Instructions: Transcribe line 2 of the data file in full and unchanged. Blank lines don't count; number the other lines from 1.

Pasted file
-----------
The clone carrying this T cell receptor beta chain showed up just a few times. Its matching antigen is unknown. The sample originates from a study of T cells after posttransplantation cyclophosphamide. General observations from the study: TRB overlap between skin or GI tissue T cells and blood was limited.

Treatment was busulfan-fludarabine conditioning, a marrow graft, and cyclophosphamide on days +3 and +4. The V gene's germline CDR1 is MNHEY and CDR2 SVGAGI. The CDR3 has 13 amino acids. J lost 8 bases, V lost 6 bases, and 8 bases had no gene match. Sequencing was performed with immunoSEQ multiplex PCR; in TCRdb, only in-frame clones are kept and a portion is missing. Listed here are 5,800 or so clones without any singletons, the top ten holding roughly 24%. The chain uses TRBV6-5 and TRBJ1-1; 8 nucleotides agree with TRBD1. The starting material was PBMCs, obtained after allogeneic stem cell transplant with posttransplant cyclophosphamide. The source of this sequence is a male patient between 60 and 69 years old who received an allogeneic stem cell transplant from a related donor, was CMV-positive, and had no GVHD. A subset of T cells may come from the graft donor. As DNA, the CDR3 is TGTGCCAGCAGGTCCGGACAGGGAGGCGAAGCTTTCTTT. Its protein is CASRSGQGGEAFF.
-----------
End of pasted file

Treatment was busulfan-fludarabine conditioning, a marrow graft, and cyclophosphamide on days +3 and +4. The V gene's germline CDR1 is MNHEY and CDR2 SVGAGI. The CDR3 has 13 amino acids. J lost 8 bases, V lost 6 bases, and 8 bases had no gene match. Sequencing was performed with immunoSEQ multiplex PCR; in TCRdb, only in-frame clones are kept and a portion is missing. Listed here are 5,800 or so clones without any singletons, the top ten holding roughly 24%. The chain uses TRBV6-5 and TRBJ1-1; 8 nucleotides agree with TRBD1. The starting material was PBMCs, obtained after allogeneic stem cell transplant with posttransplant cyclophosphamide. The source of this sequence is a male patient between 60 and 69 years old who received an allogeneic stem cell transplant from a related donor, was CMV-positive, and had no GVHD. A subset of T cells may come from the graft donor. As DNA, the CDR3 is TGTGCCAGCAGGTCCGGACAGGGAGGCGAAGCTTTCTTT. Its protein is CASRSGQGGEAFF.